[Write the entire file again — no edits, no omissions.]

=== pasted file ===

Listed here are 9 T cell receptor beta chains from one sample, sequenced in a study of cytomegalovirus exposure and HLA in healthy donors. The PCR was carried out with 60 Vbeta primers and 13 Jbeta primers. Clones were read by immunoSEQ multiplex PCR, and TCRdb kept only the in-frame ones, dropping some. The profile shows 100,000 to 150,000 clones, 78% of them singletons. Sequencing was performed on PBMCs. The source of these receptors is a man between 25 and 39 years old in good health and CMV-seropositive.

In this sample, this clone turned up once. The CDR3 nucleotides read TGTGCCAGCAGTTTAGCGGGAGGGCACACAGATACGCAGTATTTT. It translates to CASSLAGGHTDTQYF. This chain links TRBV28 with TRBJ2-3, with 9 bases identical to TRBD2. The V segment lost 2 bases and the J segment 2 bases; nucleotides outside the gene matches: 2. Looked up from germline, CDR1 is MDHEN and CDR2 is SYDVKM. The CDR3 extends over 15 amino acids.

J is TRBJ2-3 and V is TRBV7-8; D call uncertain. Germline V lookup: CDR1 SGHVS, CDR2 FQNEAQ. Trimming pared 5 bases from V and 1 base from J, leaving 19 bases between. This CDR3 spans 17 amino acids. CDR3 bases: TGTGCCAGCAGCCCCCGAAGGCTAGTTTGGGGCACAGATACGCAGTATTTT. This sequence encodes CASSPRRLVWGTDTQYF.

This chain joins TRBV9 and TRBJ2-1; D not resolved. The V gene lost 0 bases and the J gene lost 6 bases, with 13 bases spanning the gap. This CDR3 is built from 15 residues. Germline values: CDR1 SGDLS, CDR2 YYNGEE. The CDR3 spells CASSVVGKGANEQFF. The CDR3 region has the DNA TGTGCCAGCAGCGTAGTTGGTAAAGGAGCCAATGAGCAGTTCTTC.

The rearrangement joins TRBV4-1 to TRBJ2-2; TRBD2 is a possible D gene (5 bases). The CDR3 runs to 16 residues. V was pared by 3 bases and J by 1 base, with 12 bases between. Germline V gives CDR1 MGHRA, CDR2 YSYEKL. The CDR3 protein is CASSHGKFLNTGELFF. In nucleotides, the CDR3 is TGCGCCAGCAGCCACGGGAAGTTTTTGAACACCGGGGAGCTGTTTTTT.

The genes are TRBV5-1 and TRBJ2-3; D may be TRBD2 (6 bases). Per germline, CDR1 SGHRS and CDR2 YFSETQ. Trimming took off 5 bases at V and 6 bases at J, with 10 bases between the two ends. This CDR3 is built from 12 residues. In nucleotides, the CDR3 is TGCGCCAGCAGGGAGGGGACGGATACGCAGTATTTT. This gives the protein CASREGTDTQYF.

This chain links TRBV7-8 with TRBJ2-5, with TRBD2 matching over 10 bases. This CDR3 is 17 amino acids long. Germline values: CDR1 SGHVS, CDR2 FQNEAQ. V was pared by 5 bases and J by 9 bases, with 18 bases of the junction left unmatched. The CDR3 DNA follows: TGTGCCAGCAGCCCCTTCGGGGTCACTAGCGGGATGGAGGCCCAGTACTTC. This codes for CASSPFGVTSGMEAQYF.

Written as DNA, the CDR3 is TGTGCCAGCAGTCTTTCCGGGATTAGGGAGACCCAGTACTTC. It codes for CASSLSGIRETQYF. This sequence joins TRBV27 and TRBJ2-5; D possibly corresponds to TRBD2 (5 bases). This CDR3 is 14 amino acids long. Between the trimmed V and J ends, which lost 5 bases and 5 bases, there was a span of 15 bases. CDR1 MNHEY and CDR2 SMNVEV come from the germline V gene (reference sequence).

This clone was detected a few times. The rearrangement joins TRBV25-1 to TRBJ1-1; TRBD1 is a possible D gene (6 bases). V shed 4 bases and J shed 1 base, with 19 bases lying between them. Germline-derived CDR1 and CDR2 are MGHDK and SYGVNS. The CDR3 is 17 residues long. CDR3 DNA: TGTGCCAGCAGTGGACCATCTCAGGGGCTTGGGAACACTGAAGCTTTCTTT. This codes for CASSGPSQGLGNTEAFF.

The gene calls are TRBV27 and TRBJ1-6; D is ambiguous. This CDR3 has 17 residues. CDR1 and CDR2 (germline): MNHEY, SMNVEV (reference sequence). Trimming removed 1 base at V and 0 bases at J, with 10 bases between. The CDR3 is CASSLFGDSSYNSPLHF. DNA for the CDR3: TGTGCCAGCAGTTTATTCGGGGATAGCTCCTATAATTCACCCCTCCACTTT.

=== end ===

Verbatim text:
Listed here are 9 T cell receptor beta chains from one sample, sequenced in a study of cytomegalovirus exposure and HLA in healthy donors. The PCR was carried out with 60 Vbeta primers and 13 Jbeta primers. Clones were read by immunoSEQ multiplex PCR, and TCRdb kept only the in-frame ones, dropping some. The profile shows 100,000 to 150,000 clones, 78% of them singletons. Sequencing was performed on PBMCs. The source of these receptors is a man between 25 and 39 years old in good health and CMV-seropositive.

In this sample, this clone turned up once. The CDR3 nucleotides read TGTGCCAGCAGTTTAGCGGGAGGGCACACAGATACGCAGTATTTT. It translates to CASSLAGGHTDTQYF. This chain links TRBV28 with TRBJ2-3, with 9 bases identical to TRBD2. The V segment lost 2 bases and the J segment 2 bases; nucleotides outside the gene matches: 2. Looked up from germline, CDR1 is MDHEN and CDR2 is SYDVKM. The CDR3 extends over 15 amino acids.

J is TRBJ2-3 and V is TRBV7-8; D call uncertain. Germline V lookup: CDR1 SGHVS, CDR2 FQNEAQ. Trimming pared 5 bases from V and 1 base from J, leaving 19 bases between. This CDR3 spans 17 amino acids. CDR3 bases: TGTGCCAGCAGCCCCCGAAGGCTAGTTTGGGGCACAGATACGCAGTATTTT. This sequence encodes CASSPRRLVWGTDTQYF.

This chain joins TRBV9 and TRBJ2-1; D not resolved. The V gene lost 0 bases and the J gene lost 6 bases, with 13 bases spanning the gap. This CDR3 is built from 15 residues. Germline values: CDR1 SGDLS, CDR2 YYNGEE. The CDR3 spells CASSVVGKGANEQFF. The CDR3 region has the DNA TGTGCCAGCAGCGTAGTTGGTAAAGGAGCCAATGAGCAGTTCTTC.

The rearrangement joins TRBV4-1 to TRBJ2-2; TRBD2 is a possible D gene (5 bases). The CDR3 runs to 16 residues. V was pared by 3 bases and J by 1 base, with 12 bases between. Germline V gives CDR1 MGHRA, CDR2 YSYEKL. The CDR3 protein is CASSHGKFLNTGELFF. In nucleotides, the CDR3 is TGCGCCAGCAGCCACGGGAAGTTTTTGAACACCGGGGAGCTGTTTTTT.

The genes are TRBV5-1 and TRBJ2-3; D may be TRBD2 (6 bases). Per germline, CDR1 SGHRS and CDR2 YFSETQ. Trimming took off 5 bases at V and 6 bases at J, with 10 bases between the two ends. This CDR3 is built from 12 residues. In nucleotides, the CDR3 is TGCGCCAGCAGGGAGGGGACGGATACGCAGTATTTT. This gives the protein CASREGTDTQYF.

This chain links TRBV7-8 with TRBJ2-5, with TRBD2 matching over 10 bases. This CDR3 is 17 amino acids long. Germline values: CDR1 SGHVS, CDR2 FQNEAQ. V was pared by 5 bases and J by 9 bases, with 18 bases of the junction left unmatched. The CDR3 DNA follows: TGTGCCAGCAGCCCCTTCGGGGTCACTAGCGGGATGGAGGCCCAGTACTTC. This codes for CASSPFGVTSGMEAQYF.

Written as DNA, the CDR3 is TGTGCCAGCAGTCTTTCCGGGATTAGGGAGACCCAGTACTTC. It codes for CASSLSGIRETQYF. This sequence joins TRBV27 and TRBJ2-5; D possibly corresponds to TRBD2 (5 bases). This CDR3 is 14 amino acids long. Between the trimmed V and J ends, which lost 5 bases and 5 bases, there was a span of 15 bases. CDR1 MNHEY and CDR2 SMNVEV come from the germline V gene (reference sequence).

This clone was detected a few times. The rearrangement joins TRBV25-1 to TRBJ1-1; TRBD1 is a possible D gene (6 bases). V shed 4 bases and J shed 1 base, with 19 bases lying between them. Germline-derived CDR1 and CDR2 are MGHDK and SYGVNS. The CDR3 is 17 residues long. CDR3 DNA: TGTGCCAGCAGTGGACCATCTCAGGGGCTTGGGAACACTGAAGCTTTCTTT. This codes for CASSGPSQGLGNTEAFF.

The gene calls are TRBV27 and TRBJ1-6; D is ambiguous. This CDR3 has 17 residues. CDR1 and CDR2 (germline): MNHEY, SMNVEV (reference sequence). Trimming removed 1 base at V and 0 bases at J, with 10 bases between. The CDR3 is CASSLFGDSSYNSPLHF. DNA for the CDR3: TGTGCCAGCAGTTTATTCGGGGATAGCTCCTATAATTCACCCCTCCACTTT.